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Thursday, August 25, 2011

The Future

This is the seventh and final post in a series that build on each other. Each post of the series can stand on its own, but if you want to read them in order you can use these links:
1. Celebrating Israel   2. Middle East, not Middle Earth   3. Sayid  4. The Security Wall  5. Ethnic Struggle  6. Borders

Professor Johnny Aumann has a long white beard, sparkling eyes, and a warm smile.  He is an old friend of my parents, and -- incidentally -- a Nobel prize winner in economics.  Johnny once had five children, each one brilliant and kind, until his son Shlomo -- whose name derives from the same root as shalom or salaam -- was killed in 1982 while serving the Israeli army in Lebanon.  For as long as I can remember, an 8x10 photo of Shlomo's smiling face has been sitting on the piano as the centerpiece in the Aumann's living room.  

Since receiving his Nobel prize in 2005, Johnny has been speaking publicly on the Arab-Israeli conflict, and he has become known for his right-wing views.  I can remember a conversation already at least fifteen years ago, in which he told us that the conflict with the Arabs will never end.  We must keep fighting and accept our losses, for that is the cost of living in Israel.  Those who cannot stomach the cost should leave, he said. 

Johnny's views seemed extreme to me at the time, and deeply depressing.  I find them no less depressing today, but unfortunately they are no longer extreme.  Most Israelis seem to have given up hope of achieving peace with the Palestinians.  Many who once saw themselves as lefties have now moved to the right.  They see no choice but to continue in this struggle indefinitely.  For the first time in history, Israel's coalition government is composed exclusively of right-wing parties.  And I believe Prime Minister Netanyahu's angry reaction to President Obama back in May reflected the fatalist attitude of Israelis in general -- the feeling that we have no options left, but must put our heads down and keep fighting.

But the left has not disappeared entirely, and I have been privileged this year to meet a different kind of leftist from those I know back in America.  On the subject of Israel, left-leaning American Jews often seem motivated by shame. "My people are not living up to my standards," one rabbinical student said to me.  Jewish Israelis (with some notable exceptions) are committed to Israel in a much deeper way.  They put their lives at risk serving in the army.  They have placed their lots here, and their criticisms of Israel's right-wing government emerges not from a place of shame, but from a conviction that Israel's future demands peace.  

Both President Obama and President Shimon Peres have recently warned that the conflict cannot continue indefinitely.  A citizenship of 7 million cannot sustainably control 2.4 million people who are not citizens.  Eventually, God forbid, if the conflict cannot be resolved the Jewish state may disappear, either in an explosion or by the slow, painful crumbling of her resources.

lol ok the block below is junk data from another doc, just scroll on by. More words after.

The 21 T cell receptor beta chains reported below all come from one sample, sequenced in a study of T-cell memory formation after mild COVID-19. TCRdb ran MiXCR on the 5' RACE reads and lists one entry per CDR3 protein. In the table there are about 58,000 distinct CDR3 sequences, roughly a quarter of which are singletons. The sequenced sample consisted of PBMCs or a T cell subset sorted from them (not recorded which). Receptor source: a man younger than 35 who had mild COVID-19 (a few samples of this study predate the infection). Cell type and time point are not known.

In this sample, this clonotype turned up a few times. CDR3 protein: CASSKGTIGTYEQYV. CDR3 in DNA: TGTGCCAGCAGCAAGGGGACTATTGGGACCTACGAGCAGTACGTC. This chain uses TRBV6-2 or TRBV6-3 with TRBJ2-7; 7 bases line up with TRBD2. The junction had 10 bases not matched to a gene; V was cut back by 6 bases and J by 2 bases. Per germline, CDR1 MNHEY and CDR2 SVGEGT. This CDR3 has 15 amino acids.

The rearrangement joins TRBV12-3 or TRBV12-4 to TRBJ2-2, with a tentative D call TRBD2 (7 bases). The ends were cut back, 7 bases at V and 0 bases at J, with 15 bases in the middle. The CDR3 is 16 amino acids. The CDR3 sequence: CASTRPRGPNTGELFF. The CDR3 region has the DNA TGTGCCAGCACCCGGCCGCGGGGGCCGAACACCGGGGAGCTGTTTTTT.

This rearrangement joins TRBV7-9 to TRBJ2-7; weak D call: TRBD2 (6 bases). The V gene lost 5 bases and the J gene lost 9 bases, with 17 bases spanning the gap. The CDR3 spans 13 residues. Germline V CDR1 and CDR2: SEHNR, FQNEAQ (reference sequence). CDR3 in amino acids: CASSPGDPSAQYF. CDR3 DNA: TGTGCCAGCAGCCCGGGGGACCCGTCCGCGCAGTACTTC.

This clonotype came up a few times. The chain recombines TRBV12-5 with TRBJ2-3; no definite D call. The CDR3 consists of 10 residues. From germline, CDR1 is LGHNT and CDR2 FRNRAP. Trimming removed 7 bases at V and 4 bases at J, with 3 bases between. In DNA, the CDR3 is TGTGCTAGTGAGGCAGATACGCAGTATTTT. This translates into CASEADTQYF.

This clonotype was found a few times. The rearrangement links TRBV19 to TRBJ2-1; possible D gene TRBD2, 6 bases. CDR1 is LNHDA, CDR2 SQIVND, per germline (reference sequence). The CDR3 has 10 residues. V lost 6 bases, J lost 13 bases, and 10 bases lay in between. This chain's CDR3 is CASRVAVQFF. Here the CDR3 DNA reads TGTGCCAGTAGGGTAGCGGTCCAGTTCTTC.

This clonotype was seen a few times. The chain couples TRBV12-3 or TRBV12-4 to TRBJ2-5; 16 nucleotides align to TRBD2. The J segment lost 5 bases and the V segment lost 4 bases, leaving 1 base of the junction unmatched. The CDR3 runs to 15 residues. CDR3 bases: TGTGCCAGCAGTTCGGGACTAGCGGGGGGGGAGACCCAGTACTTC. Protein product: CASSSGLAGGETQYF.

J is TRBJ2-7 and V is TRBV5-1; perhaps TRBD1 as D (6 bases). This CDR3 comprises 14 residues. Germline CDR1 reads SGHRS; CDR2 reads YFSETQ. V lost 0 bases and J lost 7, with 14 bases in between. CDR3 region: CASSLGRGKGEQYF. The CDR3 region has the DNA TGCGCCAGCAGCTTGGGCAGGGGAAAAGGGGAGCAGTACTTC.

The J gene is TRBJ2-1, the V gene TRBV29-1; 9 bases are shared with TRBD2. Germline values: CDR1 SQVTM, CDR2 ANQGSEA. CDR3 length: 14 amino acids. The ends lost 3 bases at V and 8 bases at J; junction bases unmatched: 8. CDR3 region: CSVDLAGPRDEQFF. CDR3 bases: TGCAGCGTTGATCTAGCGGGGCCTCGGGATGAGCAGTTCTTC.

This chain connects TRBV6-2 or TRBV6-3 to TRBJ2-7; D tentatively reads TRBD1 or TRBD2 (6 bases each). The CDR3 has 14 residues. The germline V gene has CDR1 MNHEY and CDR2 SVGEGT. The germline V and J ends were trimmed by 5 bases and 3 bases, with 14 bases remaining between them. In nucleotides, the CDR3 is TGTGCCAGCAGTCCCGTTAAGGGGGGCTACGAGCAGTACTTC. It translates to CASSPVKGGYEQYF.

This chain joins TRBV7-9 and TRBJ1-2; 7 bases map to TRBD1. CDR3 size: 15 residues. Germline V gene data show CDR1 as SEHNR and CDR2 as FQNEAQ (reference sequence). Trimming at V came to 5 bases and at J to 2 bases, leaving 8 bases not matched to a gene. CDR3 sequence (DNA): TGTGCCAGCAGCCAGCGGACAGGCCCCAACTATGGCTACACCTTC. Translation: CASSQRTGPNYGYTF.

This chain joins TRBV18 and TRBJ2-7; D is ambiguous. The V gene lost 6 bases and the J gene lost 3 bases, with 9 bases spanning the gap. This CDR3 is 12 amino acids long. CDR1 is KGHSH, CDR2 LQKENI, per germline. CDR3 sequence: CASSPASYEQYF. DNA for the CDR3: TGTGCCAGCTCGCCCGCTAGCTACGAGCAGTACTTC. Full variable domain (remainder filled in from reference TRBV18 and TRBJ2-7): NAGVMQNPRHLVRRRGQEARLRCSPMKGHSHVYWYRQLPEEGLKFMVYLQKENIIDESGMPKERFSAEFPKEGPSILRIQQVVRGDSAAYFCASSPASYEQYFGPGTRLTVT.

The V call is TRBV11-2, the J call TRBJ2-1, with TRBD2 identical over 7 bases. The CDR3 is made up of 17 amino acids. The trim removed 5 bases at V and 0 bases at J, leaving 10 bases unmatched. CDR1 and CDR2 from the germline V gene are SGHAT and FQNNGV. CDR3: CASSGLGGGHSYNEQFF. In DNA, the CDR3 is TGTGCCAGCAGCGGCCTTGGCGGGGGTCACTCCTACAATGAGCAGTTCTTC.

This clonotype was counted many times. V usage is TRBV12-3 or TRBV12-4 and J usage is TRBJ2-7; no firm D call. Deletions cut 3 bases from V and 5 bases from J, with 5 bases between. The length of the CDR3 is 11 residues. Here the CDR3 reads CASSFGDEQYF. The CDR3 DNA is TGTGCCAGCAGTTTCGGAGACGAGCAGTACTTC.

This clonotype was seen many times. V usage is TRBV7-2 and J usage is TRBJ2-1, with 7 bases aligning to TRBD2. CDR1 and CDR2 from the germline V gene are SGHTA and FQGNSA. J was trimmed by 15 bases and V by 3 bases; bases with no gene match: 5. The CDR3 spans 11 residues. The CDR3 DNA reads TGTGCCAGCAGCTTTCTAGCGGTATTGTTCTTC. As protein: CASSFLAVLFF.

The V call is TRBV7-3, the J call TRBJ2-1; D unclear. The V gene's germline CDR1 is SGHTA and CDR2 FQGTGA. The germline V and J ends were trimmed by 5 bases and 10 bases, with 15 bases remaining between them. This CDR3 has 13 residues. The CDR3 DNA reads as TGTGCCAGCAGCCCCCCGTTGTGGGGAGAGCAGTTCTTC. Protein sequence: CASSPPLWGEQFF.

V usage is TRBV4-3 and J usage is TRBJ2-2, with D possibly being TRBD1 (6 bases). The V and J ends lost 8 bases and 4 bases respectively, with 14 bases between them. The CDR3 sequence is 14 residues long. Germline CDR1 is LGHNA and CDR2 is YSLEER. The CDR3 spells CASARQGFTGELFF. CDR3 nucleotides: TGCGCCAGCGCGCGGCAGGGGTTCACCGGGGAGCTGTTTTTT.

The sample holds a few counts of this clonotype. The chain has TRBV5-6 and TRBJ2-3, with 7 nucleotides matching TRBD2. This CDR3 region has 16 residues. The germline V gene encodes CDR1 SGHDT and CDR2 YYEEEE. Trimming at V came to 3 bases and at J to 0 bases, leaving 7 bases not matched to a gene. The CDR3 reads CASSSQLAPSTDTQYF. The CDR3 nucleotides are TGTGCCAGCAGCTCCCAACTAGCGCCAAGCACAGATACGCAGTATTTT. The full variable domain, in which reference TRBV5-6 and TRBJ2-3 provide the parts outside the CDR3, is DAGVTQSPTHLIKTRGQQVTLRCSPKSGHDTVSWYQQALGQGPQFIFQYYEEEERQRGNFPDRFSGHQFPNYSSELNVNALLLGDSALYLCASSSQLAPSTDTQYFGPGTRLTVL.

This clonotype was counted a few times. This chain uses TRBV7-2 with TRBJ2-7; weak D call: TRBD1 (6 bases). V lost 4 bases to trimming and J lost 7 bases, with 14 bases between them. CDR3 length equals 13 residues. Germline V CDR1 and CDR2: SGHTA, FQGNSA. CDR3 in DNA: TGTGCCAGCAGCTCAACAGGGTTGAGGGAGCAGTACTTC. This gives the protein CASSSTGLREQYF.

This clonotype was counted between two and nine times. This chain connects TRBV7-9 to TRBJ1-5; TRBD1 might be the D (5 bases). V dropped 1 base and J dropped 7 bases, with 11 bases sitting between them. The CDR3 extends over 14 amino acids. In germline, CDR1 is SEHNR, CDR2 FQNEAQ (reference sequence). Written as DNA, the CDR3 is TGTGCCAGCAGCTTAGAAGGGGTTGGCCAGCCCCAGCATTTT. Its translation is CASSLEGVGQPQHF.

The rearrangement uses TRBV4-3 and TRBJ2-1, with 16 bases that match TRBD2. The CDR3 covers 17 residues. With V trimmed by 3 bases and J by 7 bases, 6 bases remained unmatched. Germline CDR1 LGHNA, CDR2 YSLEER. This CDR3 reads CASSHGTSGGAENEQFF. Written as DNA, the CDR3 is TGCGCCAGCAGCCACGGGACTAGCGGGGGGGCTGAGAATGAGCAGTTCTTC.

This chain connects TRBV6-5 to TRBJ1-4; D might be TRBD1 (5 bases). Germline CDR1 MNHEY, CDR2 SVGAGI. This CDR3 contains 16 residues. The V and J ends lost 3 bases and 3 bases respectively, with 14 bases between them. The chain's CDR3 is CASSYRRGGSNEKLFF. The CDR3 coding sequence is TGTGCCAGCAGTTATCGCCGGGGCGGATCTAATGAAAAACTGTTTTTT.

The price of the fight is extremely high.  

My son spent his third grade year in an Israeli public school, and he was miserable.  The children spend hours each day at their desks copying from the blackboards, because the teachers have an inadequate photocopying budget.  Israel pours so much money into defense, too little is left for education.  (Interestingly, Israel's socialized medicine is actually quite good, perhaps because doctors' salaries are extraordinarily low -- and yet many of the best Israeli students continue to choose medicine.)  Even more so, my son was overwhelmed by the classroom culture: loud and aggressive, a poorly controlled microcosm of the worst of Israeli culture.  The moral costs of the conflict are higher yet than the financial ones, as 18 year old boys are trained to kill, and then live out their lives -- marrying, raising children -- with the psychological impact of those experiences. 

Golda Meir famously said in 1969: "When peace comes we will perhaps in time be able to forgive the Arabs for killing our sons, but it will be harder for us to forgive them for having forced us to kill their sons."  I wonder how many Isarelis still feel that way?   
During each of the so-called pilgrimage holidays -- Pesach (Passover), Shavuot and Sukkot -- thousands of Jews flock to the Western Wall to remember the Holy Temple that once stood there.   The municipality sets up a stage in the square just outside the Old City, and when I was there during Pesach a boys' choir was singing traditional Hebrew songs over loud amplifiers.  As I arrived on the scene, they were bellowing out הקדוש ברוך הוא מצילנו מידם, The Holy One saves us from their hands.  I cringed, conscious of the Arab vendors standing 50 feet away, trying to make a living off of the seeded bagels they sell from pushcarts at Jaffa gate.   Israel still has dangerous enemies.  Gilad Shalit's family knows this with excruciating certainly.  But the words of that song were written to describe a different kind of enemy: powerful kings and nobility that tossed Jews about like so many chips on a playing board, or armed mobs that could descend without warning on a defenseless shtetl.  That song, and quite a few like it, seem deeply inappropriate amidst the complex reality of Jerusalem.